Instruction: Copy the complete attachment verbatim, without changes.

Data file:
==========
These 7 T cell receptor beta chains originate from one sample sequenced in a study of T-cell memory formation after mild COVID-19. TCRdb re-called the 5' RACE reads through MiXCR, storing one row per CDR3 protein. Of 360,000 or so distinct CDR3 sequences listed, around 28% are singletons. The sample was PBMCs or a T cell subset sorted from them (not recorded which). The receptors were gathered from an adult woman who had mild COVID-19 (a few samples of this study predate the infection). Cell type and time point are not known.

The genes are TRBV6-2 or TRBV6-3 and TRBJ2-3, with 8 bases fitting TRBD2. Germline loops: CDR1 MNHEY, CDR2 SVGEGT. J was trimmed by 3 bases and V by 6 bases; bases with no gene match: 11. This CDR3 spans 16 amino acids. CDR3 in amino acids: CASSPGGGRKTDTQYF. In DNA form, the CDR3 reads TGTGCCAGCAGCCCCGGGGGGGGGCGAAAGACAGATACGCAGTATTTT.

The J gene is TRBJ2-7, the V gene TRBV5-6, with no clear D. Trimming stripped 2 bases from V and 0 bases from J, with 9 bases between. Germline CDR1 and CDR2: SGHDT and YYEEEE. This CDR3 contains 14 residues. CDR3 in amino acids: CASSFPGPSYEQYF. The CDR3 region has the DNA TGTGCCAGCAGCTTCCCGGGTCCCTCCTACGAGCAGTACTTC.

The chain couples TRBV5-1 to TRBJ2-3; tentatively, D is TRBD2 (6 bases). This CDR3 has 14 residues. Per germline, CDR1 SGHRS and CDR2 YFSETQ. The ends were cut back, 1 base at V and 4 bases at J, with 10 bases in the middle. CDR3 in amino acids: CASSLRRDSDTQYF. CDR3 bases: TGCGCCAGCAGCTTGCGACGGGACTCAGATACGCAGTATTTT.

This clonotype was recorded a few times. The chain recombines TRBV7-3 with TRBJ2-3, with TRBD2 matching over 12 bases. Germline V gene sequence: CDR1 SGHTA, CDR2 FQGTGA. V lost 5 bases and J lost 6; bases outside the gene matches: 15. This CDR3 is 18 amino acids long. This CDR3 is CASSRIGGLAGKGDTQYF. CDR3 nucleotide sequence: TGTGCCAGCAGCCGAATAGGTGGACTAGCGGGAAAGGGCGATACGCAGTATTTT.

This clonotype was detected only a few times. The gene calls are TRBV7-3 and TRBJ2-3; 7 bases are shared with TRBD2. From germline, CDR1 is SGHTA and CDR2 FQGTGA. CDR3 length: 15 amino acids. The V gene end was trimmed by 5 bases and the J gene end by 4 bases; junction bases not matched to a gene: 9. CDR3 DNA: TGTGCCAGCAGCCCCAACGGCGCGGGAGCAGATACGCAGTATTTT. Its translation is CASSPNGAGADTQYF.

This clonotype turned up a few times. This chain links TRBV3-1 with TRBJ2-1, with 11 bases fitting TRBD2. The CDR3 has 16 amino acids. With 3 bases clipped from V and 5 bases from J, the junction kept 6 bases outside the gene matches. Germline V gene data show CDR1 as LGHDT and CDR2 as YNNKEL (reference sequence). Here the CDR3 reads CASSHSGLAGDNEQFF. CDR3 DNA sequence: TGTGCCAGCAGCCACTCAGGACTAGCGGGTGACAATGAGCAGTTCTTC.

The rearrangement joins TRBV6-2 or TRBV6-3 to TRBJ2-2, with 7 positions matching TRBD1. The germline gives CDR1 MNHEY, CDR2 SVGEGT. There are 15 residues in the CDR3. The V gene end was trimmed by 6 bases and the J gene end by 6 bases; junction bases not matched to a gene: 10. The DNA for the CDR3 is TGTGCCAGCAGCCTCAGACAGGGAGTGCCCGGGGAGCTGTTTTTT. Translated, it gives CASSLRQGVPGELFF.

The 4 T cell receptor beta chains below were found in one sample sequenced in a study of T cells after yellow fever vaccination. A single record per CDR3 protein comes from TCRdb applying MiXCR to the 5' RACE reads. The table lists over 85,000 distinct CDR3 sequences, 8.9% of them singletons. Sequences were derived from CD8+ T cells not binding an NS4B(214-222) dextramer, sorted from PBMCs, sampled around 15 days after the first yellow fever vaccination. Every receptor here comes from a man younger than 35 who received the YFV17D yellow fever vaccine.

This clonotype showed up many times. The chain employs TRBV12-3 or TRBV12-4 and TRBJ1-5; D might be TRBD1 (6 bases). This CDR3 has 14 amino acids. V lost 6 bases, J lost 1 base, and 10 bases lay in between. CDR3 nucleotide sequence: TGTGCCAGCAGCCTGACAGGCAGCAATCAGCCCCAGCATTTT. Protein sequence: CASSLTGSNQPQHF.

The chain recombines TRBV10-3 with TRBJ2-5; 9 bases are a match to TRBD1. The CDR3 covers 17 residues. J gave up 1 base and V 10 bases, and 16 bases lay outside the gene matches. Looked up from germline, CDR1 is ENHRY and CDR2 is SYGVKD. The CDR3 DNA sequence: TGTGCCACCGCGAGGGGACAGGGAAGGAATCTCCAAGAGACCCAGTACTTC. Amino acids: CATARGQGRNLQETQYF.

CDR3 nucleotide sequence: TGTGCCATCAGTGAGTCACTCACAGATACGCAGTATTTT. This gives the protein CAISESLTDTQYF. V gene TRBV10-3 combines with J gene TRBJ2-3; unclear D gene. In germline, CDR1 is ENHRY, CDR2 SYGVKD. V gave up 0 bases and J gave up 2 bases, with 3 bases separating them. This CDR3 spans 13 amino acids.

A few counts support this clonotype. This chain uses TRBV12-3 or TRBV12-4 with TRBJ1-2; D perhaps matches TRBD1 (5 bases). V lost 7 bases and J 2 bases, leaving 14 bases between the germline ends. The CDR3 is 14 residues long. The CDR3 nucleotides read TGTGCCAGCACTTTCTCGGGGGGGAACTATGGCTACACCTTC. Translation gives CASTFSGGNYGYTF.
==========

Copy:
These 7 T cell receptor beta chains originate from one sample sequenced in a study of T-cell memory formation after mild COVID-19. TCRdb re-called the 5' RACE reads through MiXCR, storing one row per CDR3 protein. Of 360,000 or so distinct CDR3 sequences listed, around 28% are singletons. The sample was PBMCs or a T cell subset sorted from them (not recorded which). The receptors were gathered from an adult woman who had mild COVID-19 (a few samples of this study predate the infection). Cell type and time point are not known.

The genes are TRBV6-2 or TRBV6-3 and TRBJ2-3, with 8 bases fitting TRBD2. Germline loops: CDR1 MNHEY, CDR2 SVGEGT. J was trimmed by 3 bases and V by 6 bases; bases with no gene match: 11. This CDR3 spans 16 amino acids. CDR3 in amino acids: CASSPGGGRKTDTQYF. In DNA form, the CDR3 reads TGTGCCAGCAGCCCCGGGGGGGGGCGAAAGACAGATACGCAGTATTTT.

The J gene is TRBJ2-7, the V gene TRBV5-6, with no clear D. Trimming stripped 2 bases from V and 0 bases from J, with 9 bases between. Germline CDR1 and CDR2: SGHDT and YYEEEE. This CDR3 contains 14 residues. CDR3 in amino acids: CASSFPGPSYEQYF. The CDR3 region has the DNA TGTGCCAGCAGCTTCCCGGGTCCCTCCTACGAGCAGTACTTC.

The chain couples TRBV5-1 to TRBJ2-3; tentatively, D is TRBD2 (6 bases). This CDR3 has 14 residues. Per germline, CDR1 SGHRS and CDR2 YFSETQ. The ends were cut back, 1 base at V and 4 bases at J, with 10 bases in the middle. CDR3 in amino acids: CASSLRRDSDTQYF. CDR3 bases: TGCGCCAGCAGCTTGCGACGGGACTCAGATACGCAGTATTTT.

This clonotype was recorded a few times. The chain recombines TRBV7-3 with TRBJ2-3, with TRBD2 matching over 12 bases. Germline V gene sequence: CDR1 SGHTA, CDR2 FQGTGA. V lost 5 bases and J lost 6; bases outside the gene matches: 15. This CDR3 is 18 amino acids long. This CDR3 is CASSRIGGLAGKGDTQYF. CDR3 nucleotide sequence: TGTGCCAGCAGCCGAATAGGTGGACTAGCGGGAAAGGGCGATACGCAGTATTTT.

This clonotype was detected only a few times. The gene calls are TRBV7-3 and TRBJ2-3; 7 bases are shared with TRBD2. From germline, CDR1 is SGHTA and CDR2 FQGTGA. CDR3 length: 15 amino acids. The V gene end was trimmed by 5 bases and the J gene end by 4 bases; junction bases not matched to a gene: 9. CDR3 DNA: TGTGCCAGCAGCCCCAACGGCGCGGGAGCAGATACGCAGTATTTT. Its translation is CASSPNGAGADTQYF.

This clonotype turned up a few times. This chain links TRBV3-1 with TRBJ2-1, with 11 bases fitting TRBD2. The CDR3 has 16 amino acids. With 3 bases clipped from V and 5 bases from J, the junction kept 6 bases outside the gene matches. Germline V gene data show CDR1 as LGHDT and CDR2 as YNNKEL (reference sequence). Here the CDR3 reads CASSHSGLAGDNEQFF. CDR3 DNA sequence: TGTGCCAGCAGCCACTCAGGACTAGCGGGTGACAATGAGCAGTTCTTC.

The rearrangement joins TRBV6-2 or TRBV6-3 to TRBJ2-2, with 7 positions matching TRBD1. The germline gives CDR1 MNHEY, CDR2 SVGEGT. There are 15 residues in the CDR3. The V gene end was trimmed by 6 bases and the J gene end by 6 bases; junction bases not matched to a gene: 10. The DNA for the CDR3 is TGTGCCAGCAGCCTCAGACAGGGAGTGCCCGGGGAGCTGTTTTTT. Translated, it gives CASSLRQGVPGELFF.

The 4 T cell receptor beta chains below were found in one sample sequenced in a study of T cells after yellow fever vaccination. A single record per CDR3 protein comes from TCRdb applying MiXCR to the 5' RACE reads. The table lists over 85,000 distinct CDR3 sequences, 8.9% of them singletons. Sequences were derived from CD8+ T cells not binding an NS4B(214-222) dextramer, sorted from PBMCs, sampled around 15 days after the first yellow fever vaccination. Every receptor here comes from a man younger than 35 who received the YFV17D yellow fever vaccine.

This clonotype showed up many times. The chain employs TRBV12-3 or TRBV12-4 and TRBJ1-5; D might be TRBD1 (6 bases). This CDR3 has 14 amino acids. V lost 6 bases, J lost 1 base, and 10 bases lay in between. CDR3 nucleotide sequence: TGTGCCAGCAGCCTGACAGGCAGCAATCAGCCCCAGCATTTT. Protein sequence: CASSLTGSNQPQHF.

The chain recombines TRBV10-3 with TRBJ2-5; 9 bases are a match to TRBD1. The CDR3 covers 17 residues. J gave up 1 base and V 10 bases, and 16 bases lay outside the gene matches. Looked up from germline, CDR1 is ENHRY and CDR2 is SYGVKD. The CDR3 DNA sequence: TGTGCCACCGCGAGGGGACAGGGAAGGAATCTCCAAGAGACCCAGTACTTC. Amino acids: CATARGQGRNLQETQYF.

CDR3 nucleotide sequence: TGTGCCATCAGTGAGTCACTCACAGATACGCAGTATTTT. This gives the protein CAISESLTDTQYF. V gene TRBV10-3 combines with J gene TRBJ2-3; unclear D gene. In germline, CDR1 is ENHRY, CDR2 SYGVKD. V gave up 0 bases and J gave up 2 bases, with 3 bases separating them. This CDR3 spans 13 amino acids.

A few counts support this clonotype. This chain uses TRBV12-3 or TRBV12-4 with TRBJ1-2; D perhaps matches TRBD1 (5 bases). V lost 7 bases and J 2 bases, leaving 14 bases between the germline ends. The CDR3 is 14 residues long. The CDR3 nucleotides read TGTGCCAGCACTTTCTCGGGGGGGAACTATGGCTACACCTTC. Translation gives CASTFSGGNYGYTF.